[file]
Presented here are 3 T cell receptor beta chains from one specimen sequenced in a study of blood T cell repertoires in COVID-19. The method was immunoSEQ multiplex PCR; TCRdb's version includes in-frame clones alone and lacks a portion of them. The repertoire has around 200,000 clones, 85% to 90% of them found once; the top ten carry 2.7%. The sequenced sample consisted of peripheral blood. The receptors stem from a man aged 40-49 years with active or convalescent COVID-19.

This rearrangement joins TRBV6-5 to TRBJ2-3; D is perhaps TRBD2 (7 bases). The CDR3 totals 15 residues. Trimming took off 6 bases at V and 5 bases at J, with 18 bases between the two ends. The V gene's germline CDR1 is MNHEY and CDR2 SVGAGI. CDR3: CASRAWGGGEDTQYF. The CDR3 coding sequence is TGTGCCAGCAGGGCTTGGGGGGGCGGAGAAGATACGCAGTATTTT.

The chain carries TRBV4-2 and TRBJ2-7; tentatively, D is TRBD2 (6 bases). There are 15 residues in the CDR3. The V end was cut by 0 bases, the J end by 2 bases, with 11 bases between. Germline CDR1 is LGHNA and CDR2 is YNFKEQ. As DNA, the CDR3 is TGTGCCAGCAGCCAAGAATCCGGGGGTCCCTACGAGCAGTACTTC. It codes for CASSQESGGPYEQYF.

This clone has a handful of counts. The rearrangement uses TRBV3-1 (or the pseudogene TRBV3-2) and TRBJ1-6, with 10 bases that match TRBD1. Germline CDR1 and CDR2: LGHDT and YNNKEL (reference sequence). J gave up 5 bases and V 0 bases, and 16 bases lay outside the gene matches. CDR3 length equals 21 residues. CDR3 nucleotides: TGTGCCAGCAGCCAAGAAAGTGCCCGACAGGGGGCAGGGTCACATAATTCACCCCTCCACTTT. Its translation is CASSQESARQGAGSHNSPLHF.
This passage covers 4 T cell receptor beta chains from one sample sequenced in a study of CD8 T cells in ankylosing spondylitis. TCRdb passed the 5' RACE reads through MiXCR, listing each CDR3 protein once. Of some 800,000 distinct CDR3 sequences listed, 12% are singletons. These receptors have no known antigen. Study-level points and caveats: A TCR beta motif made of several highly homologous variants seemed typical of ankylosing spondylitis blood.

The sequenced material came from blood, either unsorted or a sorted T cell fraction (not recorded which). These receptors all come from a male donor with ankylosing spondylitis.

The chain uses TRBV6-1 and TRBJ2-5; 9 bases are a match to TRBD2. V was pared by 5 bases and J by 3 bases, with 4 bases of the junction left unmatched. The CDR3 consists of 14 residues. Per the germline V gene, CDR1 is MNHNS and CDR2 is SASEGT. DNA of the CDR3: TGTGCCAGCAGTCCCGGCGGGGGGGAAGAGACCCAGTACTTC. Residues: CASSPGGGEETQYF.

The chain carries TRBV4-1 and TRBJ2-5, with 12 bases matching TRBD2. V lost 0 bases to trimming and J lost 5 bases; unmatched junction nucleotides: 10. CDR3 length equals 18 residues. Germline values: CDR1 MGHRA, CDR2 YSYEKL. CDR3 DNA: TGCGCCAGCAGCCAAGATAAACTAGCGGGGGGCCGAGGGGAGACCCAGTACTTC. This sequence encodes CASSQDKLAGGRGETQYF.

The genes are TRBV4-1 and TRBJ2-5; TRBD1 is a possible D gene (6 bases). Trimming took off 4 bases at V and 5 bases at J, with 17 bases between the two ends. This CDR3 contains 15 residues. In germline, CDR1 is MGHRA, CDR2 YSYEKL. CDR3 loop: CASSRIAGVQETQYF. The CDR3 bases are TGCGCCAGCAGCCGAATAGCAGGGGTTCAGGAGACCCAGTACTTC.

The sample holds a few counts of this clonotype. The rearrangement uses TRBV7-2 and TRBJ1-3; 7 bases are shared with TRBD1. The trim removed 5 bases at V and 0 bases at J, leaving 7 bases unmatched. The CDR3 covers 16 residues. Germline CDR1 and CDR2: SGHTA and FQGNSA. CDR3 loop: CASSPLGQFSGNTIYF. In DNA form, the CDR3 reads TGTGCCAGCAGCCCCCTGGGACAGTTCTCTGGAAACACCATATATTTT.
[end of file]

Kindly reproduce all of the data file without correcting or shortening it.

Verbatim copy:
Presented here are 3 T cell receptor beta chains from one specimen sequenced in a study of blood T cell repertoires in COVID-19. The method was immunoSEQ multiplex PCR; TCRdb's version includes in-frame clones alone and lacks a portion of them. The repertoire has around 200,000 clones, 85% to 90% of them found once; the top ten carry 2.7%. The sequenced sample consisted of peripheral blood. The receptors stem from a man aged 40-49 years with active or convalescent COVID-19.

This rearrangement joins TRBV6-5 to TRBJ2-3; D is perhaps TRBD2 (7 bases). The CDR3 totals 15 residues. Trimming took off 6 bases at V and 5 bases at J, with 18 bases between the two ends. The V gene's germline CDR1 is MNHEY and CDR2 SVGAGI. CDR3: CASRAWGGGEDTQYF. The CDR3 coding sequence is TGTGCCAGCAGGGCTTGGGGGGGCGGAGAAGATACGCAGTATTTT.

The chain carries TRBV4-2 and TRBJ2-7; tentatively, D is TRBD2 (6 bases). There are 15 residues in the CDR3. The V end was cut by 0 bases, the J end by 2 bases, with 11 bases between. Germline CDR1 is LGHNA and CDR2 is YNFKEQ. As DNA, the CDR3 is TGTGCCAGCAGCCAAGAATCCGGGGGTCCCTACGAGCAGTACTTC. It codes for CASSQESGGPYEQYF.

This clone has a handful of counts. The rearrangement uses TRBV3-1 (or the pseudogene TRBV3-2) and TRBJ1-6, with 10 bases that match TRBD1. Germline CDR1 and CDR2: LGHDT and YNNKEL (reference sequence). J gave up 5 bases and V 0 bases, and 16 bases lay outside the gene matches. CDR3 length equals 21 residues. CDR3 nucleotides: TGTGCCAGCAGCCAAGAAAGTGCCCGACAGGGGGCAGGGTCACATAATTCACCCCTCCACTTT. Its translation is CASSQESARQGAGSHNSPLHF.
This passage covers 4 T cell receptor beta chains from one sample sequenced in a study of CD8 T cells in ankylosing spondylitis. TCRdb passed the 5' RACE reads through MiXCR, listing each CDR3 protein once. Of some 800,000 distinct CDR3 sequences listed, 12% are singletons. These receptors have no known antigen. Study-level points and caveats: A TCR beta motif made of several highly homologous variants seemed typical of ankylosing spondylitis blood.

The sequenced material came from blood, either unsorted or a sorted T cell fraction (not recorded which). These receptors all come from a male donor with ankylosing spondylitis.

The chain uses TRBV6-1 and TRBJ2-5; 9 bases are a match to TRBD2. V was pared by 5 bases and J by 3 bases, with 4 bases of the junction left unmatched. The CDR3 consists of 14 residues. Per the germline V gene, CDR1 is MNHNS and CDR2 is SASEGT. DNA of the CDR3: TGTGCCAGCAGTCCCGGCGGGGGGGAAGAGACCCAGTACTTC. Residues: CASSPGGGEETQYF.

The chain carries TRBV4-1 and TRBJ2-5, with 12 bases matching TRBD2. V lost 0 bases to trimming and J lost 5 bases; unmatched junction nucleotides: 10. CDR3 length equals 18 residues. Germline values: CDR1 MGHRA, CDR2 YSYEKL. CDR3 DNA: TGCGCCAGCAGCCAAGATAAACTAGCGGGGGGCCGAGGGGAGACCCAGTACTTC. This sequence encodes CASSQDKLAGGRGETQYF.

The genes are TRBV4-1 and TRBJ2-5; TRBD1 is a possible D gene (6 bases). Trimming took off 4 bases at V and 5 bases at J, with 17 bases between the two ends. This CDR3 contains 15 residues. In germline, CDR1 is MGHRA, CDR2 YSYEKL. CDR3 loop: CASSRIAGVQETQYF. The CDR3 bases are TGCGCCAGCAGCCGAATAGCAGGGGTTCAGGAGACCCAGTACTTC.

The sample holds a few counts of this clonotype. The rearrangement uses TRBV7-2 and TRBJ1-3; 7 bases are shared with TRBD1. The trim removed 5 bases at V and 0 bases at J, leaving 7 bases unmatched. The CDR3 covers 16 residues. Germline CDR1 and CDR2: SGHTA and FQGNSA. CDR3 loop: CASSPLGQFSGNTIYF. In DNA form, the CDR3 reads TGTGCCAGCAGCCCCCTGGGACAGTTCTCTGGAAACACCATATATTTT.